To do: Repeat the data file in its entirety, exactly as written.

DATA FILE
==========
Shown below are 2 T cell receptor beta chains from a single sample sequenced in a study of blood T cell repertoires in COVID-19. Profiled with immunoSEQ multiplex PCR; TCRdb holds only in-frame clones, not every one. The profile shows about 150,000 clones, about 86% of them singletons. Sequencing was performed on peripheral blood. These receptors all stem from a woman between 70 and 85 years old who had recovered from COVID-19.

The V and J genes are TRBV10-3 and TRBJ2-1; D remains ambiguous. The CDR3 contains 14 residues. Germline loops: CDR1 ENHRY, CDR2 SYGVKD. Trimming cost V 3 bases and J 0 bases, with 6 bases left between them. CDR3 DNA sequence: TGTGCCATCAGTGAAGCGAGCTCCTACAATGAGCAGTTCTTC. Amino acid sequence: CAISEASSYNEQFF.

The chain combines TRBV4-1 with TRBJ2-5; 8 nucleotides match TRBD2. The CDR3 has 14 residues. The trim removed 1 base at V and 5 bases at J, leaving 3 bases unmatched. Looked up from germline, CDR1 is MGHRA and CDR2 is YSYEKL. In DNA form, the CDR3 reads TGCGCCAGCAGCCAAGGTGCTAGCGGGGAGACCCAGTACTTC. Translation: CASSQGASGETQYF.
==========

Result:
Shown below are 2 T cell receptor beta chains from a single sample sequenced in a study of blood T cell repertoires in COVID-19. Profiled with immunoSEQ multiplex PCR; TCRdb holds only in-frame clones, not every one. The profile shows about 150,000 clones, about 86% of them singletons. Sequencing was performed on peripheral blood. These receptors all stem from a woman between 70 and 85 years old who had recovered from COVID-19.

The V and J genes are TRBV10-3 and TRBJ2-1; D remains ambiguous. The CDR3 contains 14 residues. Germline loops: CDR1 ENHRY, CDR2 SYGVKD. Trimming cost V 3 bases and J 0 bases, with 6 bases left between them. CDR3 DNA sequence: TGTGCCATCAGTGAAGCGAGCTCCTACAATGAGCAGTTCTTC. Amino acid sequence: CAISEASSYNEQFF.

The chain combines TRBV4-1 with TRBJ2-5; 8 nucleotides match TRBD2. The CDR3 has 14 residues. The trim removed 1 base at V and 5 bases at J, leaving 3 bases unmatched. Looked up from germline, CDR1 is MGHRA and CDR2 is YSYEKL. In DNA form, the CDR3 reads TGCGCCAGCAGCCAAGGTGCTAGCGGGGAGACCCAGTACTTC. Translation: CASSQGASGETQYF.